he order of difference and what lies on the margins of both nature and culture are what have motivated me the most since I began my Ph. D dissertation at the University of Cambridge (HPS) in 1995 entitled The Singular and the Making of Knowledge at the Royal Society of London in the Eighteenth Century
, now published as a book. In my work as an historian, I have privileged interdisciplinary approaches and cultural history. My main research has focused on the history of medicine and natural history in the early modern period. However, my natural curiosity and enthusiastic embrace of challenges has moved me at times into new territories such as science and art and science and ethics. Within academic life, teaching is probably my greatest duty and passion.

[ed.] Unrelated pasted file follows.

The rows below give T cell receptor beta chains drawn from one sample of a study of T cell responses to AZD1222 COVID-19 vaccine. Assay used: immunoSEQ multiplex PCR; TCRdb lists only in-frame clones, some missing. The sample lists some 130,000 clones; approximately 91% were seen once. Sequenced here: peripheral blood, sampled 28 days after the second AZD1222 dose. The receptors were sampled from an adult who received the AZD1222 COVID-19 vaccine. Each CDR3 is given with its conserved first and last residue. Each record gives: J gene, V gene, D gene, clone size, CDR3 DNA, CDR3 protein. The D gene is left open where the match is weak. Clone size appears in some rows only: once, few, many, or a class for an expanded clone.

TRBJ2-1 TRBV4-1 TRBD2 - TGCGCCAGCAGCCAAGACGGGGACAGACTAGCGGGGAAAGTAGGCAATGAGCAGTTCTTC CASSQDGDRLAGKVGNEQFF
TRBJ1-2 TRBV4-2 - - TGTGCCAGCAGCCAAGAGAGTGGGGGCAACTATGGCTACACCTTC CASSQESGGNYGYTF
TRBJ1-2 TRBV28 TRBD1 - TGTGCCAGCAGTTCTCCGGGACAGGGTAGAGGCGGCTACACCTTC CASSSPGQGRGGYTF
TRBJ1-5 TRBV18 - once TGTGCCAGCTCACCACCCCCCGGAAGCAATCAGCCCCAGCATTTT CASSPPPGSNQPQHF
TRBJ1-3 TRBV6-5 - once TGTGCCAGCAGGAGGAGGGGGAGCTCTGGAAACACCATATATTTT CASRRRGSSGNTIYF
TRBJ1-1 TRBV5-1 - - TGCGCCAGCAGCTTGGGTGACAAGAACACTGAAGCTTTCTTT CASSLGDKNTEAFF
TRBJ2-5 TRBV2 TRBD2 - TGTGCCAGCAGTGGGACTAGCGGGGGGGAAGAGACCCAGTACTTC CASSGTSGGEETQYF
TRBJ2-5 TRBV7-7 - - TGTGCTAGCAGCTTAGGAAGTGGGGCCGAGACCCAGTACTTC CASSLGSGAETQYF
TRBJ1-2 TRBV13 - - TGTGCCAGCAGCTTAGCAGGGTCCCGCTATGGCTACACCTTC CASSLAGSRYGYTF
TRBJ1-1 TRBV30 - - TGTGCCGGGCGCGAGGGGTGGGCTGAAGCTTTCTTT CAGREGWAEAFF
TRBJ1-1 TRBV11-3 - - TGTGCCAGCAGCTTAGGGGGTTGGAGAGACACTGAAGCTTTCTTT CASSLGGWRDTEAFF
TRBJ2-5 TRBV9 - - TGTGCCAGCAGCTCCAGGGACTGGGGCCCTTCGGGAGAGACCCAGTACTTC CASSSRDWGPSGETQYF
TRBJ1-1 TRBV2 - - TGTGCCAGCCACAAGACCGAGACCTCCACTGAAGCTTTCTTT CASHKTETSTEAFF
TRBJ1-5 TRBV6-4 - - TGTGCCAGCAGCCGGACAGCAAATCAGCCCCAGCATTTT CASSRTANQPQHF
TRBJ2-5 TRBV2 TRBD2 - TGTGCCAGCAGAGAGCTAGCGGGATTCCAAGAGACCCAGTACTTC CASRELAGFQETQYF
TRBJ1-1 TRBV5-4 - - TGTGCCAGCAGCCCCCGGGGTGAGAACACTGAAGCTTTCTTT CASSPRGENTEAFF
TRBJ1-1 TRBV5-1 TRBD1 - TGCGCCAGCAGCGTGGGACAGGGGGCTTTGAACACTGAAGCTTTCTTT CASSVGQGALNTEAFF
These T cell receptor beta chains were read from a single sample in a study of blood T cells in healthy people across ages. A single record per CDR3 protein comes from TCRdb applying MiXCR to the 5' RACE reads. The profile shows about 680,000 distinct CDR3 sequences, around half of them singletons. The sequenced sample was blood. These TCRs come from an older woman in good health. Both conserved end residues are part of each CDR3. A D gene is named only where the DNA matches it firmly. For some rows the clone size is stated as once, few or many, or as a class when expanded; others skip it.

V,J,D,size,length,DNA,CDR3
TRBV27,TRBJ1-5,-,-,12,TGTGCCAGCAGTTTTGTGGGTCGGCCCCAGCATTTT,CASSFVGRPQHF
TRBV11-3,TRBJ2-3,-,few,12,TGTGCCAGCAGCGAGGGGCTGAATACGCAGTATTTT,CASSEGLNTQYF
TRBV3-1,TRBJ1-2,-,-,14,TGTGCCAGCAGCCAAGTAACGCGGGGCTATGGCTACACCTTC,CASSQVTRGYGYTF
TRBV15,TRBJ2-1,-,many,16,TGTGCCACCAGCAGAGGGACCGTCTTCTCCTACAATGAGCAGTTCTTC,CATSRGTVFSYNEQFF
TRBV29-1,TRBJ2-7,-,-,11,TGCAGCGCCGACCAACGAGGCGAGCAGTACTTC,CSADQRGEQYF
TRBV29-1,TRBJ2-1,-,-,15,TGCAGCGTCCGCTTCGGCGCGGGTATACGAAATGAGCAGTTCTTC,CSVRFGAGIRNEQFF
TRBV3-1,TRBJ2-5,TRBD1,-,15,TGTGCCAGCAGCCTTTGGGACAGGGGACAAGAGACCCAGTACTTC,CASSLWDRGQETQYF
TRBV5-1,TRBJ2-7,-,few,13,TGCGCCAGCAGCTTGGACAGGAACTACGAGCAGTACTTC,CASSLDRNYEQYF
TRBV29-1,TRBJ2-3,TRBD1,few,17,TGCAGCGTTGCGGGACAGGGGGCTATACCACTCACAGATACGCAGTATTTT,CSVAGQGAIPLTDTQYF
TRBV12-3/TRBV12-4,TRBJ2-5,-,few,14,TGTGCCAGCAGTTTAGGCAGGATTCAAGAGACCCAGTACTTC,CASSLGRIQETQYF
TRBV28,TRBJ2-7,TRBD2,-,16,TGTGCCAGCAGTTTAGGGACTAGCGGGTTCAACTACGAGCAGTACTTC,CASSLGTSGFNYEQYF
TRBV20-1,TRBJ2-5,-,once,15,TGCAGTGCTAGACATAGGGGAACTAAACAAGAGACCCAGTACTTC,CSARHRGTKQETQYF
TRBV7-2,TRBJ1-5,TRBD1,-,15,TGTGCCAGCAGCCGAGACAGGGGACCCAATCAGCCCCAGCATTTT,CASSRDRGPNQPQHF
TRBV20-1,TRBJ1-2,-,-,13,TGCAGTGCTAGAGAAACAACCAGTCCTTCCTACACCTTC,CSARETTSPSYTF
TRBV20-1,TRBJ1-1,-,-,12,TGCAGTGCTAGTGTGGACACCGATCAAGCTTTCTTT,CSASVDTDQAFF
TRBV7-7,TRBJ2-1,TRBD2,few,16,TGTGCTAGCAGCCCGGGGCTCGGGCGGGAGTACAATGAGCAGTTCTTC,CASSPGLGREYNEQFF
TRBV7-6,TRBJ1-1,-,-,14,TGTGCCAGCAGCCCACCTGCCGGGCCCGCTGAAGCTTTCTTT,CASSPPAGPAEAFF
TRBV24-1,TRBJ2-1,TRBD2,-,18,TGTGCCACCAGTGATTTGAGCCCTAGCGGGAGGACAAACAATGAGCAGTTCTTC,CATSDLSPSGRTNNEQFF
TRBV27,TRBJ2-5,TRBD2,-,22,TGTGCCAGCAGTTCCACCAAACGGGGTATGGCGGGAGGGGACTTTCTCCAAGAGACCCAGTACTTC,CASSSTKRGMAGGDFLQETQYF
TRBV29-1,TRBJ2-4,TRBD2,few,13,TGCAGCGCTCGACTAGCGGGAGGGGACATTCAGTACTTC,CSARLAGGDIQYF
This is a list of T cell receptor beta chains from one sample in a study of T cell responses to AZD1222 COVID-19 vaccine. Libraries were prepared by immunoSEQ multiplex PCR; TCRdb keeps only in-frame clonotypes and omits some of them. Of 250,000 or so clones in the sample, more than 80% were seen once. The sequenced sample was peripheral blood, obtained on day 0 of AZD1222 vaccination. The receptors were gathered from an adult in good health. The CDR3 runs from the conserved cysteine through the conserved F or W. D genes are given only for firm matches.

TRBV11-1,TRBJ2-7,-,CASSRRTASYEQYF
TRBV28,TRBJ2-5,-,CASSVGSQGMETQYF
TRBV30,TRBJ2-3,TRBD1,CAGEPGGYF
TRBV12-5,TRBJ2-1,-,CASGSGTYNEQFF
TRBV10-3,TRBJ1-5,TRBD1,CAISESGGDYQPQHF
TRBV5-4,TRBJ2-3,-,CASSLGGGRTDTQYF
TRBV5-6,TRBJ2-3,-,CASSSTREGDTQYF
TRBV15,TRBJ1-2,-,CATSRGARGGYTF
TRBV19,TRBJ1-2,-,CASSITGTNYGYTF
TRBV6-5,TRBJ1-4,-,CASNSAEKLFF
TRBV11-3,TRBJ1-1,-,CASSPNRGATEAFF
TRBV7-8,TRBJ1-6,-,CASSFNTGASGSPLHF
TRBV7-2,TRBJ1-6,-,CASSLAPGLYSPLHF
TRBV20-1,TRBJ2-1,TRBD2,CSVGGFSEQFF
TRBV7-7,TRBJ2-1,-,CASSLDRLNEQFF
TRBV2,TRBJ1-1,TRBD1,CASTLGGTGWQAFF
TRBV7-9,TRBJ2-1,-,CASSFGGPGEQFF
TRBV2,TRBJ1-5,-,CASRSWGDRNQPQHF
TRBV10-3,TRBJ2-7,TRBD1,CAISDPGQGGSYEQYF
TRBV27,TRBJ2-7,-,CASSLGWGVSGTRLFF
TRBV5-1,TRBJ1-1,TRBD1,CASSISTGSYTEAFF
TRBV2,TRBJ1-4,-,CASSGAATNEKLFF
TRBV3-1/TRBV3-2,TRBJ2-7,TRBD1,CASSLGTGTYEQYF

Research interests: History of Medicine and Natural History in Portugal and the Portuguese Empire (16th and 18th centuries); History of the Medical Book; Visual Representations of Nature; Monsters and other Singularities of Nature. She is currently writing a book on the History of Tears.
Palmira Fontes da Costa is Assistant Professor in Historiography, History of Science and Bioethics at the Universidade Nova de Lisboa (FCT). She is a member of CIUHCT and an associated member of CHAM.